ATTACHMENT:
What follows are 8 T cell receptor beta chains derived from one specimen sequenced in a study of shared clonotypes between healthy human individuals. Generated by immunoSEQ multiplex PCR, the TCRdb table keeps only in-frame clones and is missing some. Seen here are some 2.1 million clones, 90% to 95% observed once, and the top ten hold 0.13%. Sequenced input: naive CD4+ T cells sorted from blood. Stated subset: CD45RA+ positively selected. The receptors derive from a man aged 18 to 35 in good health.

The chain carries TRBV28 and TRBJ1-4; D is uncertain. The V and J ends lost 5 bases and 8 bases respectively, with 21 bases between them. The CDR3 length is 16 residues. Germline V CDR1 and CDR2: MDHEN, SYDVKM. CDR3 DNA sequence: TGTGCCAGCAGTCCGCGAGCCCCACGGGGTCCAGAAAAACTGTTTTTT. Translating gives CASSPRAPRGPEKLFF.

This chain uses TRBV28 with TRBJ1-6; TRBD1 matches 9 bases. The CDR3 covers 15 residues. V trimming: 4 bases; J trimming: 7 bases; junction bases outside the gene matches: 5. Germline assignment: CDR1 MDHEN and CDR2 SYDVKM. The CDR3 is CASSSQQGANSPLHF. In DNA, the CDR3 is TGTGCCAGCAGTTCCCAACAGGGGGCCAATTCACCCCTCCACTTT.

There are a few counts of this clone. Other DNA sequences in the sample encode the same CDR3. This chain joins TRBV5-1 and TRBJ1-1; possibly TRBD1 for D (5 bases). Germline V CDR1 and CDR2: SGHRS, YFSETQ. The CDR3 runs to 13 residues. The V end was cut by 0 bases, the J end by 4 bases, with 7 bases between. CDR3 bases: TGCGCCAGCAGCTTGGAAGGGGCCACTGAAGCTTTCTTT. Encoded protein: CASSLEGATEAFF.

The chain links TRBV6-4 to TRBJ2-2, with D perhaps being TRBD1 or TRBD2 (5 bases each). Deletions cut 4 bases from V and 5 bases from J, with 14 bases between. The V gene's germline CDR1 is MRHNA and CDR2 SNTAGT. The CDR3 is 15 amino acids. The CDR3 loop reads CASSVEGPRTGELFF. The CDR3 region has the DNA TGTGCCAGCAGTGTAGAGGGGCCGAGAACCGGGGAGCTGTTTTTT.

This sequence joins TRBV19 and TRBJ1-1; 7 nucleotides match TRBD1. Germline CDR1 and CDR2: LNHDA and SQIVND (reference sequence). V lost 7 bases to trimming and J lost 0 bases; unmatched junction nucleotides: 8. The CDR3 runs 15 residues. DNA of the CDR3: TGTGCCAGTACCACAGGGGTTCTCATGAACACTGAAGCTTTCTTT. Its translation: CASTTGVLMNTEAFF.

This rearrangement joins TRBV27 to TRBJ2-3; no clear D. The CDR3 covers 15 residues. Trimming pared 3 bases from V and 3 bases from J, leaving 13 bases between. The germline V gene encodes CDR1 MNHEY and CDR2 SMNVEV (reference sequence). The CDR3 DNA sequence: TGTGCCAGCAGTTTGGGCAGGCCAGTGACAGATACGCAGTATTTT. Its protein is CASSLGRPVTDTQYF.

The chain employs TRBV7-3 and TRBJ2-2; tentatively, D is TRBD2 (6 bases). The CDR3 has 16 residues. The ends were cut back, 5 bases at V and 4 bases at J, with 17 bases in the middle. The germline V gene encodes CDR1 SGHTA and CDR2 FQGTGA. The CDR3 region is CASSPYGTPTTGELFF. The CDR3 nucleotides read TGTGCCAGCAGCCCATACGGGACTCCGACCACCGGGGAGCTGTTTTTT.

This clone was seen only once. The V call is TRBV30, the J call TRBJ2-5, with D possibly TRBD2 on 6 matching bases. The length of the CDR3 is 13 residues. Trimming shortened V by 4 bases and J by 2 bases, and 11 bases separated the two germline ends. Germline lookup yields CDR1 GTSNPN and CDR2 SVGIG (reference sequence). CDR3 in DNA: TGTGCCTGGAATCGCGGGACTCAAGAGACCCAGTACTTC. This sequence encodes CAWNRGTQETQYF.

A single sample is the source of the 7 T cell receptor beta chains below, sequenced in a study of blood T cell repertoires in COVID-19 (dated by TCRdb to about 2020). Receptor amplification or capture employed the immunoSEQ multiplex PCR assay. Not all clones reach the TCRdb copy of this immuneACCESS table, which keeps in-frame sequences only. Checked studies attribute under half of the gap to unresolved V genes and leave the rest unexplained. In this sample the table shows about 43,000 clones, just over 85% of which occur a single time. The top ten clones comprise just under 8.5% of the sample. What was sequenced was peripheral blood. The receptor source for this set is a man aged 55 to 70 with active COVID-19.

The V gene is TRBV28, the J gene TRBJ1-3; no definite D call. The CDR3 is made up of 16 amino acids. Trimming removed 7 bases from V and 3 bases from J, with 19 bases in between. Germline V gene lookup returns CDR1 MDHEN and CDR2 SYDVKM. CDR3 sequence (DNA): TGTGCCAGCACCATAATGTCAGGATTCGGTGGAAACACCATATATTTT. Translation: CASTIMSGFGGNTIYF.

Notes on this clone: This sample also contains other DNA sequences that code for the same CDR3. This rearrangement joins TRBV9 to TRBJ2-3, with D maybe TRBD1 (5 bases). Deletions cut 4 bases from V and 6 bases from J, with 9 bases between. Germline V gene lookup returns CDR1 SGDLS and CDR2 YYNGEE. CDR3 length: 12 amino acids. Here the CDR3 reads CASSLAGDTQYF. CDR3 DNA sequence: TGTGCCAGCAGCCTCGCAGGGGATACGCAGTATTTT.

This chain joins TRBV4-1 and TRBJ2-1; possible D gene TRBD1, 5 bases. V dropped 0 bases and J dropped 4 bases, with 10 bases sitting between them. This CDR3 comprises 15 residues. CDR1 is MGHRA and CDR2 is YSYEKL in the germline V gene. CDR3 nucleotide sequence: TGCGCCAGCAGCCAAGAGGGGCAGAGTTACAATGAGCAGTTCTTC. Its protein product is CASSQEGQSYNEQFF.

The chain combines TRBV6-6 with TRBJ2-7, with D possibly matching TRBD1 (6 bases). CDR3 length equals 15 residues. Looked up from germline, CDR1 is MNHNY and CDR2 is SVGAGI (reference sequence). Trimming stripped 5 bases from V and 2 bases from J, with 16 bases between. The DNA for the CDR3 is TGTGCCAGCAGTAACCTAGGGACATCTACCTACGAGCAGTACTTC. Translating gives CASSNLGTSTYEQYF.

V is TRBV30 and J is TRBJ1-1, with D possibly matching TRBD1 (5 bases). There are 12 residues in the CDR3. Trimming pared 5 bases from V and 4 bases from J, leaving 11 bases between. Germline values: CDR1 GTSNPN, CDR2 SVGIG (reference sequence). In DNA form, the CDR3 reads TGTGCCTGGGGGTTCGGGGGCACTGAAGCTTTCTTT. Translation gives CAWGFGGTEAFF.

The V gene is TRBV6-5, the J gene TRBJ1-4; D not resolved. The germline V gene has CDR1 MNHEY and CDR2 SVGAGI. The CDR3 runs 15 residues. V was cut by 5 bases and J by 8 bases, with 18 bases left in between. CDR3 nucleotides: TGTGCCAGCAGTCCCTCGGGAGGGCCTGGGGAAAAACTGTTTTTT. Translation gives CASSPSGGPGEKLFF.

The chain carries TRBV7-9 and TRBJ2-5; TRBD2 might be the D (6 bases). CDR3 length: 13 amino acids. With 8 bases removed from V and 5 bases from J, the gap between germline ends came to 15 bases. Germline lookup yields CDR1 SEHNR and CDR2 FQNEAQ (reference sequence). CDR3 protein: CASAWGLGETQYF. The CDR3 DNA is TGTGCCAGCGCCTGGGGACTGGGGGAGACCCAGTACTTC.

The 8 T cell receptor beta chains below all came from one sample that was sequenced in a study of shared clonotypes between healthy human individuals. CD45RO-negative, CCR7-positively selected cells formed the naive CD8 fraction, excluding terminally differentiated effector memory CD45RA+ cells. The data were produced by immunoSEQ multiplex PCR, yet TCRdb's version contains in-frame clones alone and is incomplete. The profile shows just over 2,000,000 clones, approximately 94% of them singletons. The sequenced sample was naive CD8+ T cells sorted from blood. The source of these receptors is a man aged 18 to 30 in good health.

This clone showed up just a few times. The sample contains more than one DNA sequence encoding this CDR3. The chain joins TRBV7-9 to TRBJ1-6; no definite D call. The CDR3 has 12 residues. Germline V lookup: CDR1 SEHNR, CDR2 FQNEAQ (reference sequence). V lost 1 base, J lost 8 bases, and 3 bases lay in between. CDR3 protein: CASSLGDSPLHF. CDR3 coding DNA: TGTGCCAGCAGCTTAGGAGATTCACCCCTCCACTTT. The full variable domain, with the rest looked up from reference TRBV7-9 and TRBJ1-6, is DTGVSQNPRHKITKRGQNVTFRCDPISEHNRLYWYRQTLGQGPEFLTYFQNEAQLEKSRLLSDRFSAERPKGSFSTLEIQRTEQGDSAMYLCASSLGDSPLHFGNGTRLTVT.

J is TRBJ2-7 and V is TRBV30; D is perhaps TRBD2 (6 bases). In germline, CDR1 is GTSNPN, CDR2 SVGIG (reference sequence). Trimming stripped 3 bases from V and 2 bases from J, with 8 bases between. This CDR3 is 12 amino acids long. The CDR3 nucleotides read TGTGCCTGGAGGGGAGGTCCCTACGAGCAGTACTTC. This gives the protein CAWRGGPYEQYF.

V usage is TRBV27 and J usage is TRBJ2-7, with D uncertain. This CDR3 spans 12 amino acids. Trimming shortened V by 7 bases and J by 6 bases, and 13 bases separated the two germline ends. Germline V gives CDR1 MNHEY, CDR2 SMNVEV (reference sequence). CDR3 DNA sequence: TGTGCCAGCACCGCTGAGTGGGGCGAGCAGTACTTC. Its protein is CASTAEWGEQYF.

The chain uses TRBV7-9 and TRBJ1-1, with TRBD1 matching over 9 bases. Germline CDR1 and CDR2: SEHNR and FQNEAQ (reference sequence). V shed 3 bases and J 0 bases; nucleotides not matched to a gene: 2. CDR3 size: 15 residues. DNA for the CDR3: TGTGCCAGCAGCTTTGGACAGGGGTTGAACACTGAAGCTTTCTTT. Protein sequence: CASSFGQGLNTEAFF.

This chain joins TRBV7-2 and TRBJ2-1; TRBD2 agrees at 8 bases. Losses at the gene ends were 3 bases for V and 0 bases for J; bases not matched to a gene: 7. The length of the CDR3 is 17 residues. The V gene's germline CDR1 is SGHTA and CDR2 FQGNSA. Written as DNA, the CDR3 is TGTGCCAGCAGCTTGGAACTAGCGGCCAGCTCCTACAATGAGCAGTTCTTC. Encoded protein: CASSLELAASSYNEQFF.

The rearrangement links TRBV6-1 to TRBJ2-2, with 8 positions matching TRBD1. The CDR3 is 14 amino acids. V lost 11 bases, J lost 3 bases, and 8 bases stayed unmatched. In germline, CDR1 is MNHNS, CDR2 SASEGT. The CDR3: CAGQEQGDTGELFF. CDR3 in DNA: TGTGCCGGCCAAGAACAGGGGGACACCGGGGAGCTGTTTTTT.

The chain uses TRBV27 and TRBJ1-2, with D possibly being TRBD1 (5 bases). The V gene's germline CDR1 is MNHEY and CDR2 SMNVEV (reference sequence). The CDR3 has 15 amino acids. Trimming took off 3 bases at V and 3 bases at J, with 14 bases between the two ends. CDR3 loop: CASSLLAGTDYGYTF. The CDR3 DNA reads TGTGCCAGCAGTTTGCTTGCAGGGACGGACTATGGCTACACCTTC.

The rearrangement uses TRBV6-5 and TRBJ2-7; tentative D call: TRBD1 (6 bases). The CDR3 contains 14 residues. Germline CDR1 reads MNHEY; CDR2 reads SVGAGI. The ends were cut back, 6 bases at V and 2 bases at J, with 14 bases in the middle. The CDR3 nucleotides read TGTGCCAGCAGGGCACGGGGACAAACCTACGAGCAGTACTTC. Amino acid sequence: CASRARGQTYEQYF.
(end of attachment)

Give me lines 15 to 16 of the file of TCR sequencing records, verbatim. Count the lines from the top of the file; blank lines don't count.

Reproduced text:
V is TRBV30 and J is TRBJ1-1, with D possibly matching TRBD1 (5 bases). There are 12 residues in the CDR3. Trimming pared 5 bases from V and 4 bases from J, leaving 11 bases between. Germline values: CDR1 GTSNPN, CDR2 SVGIG (reference sequence). In DNA form, the CDR3 reads TGTGCCTGGGGGTTCGGGGGCACTGAAGCTTTCTTT. Translation gives CAWGFGGTEAFF.

The V gene is TRBV6-5, the J gene TRBJ1-4; D not resolved. The germline V gene has CDR1 MNHEY and CDR2 SVGAGI. The CDR3 runs 15 residues. V was cut by 5 bases and J by 8 bases, with 18 bases left in between. CDR3 nucleotides: TGTGCCAGCAGTCCCTCGGGAGGGCCTGGGGAAAAACTGTTTTTT. Translation gives CASSPSGGPGEKLFF.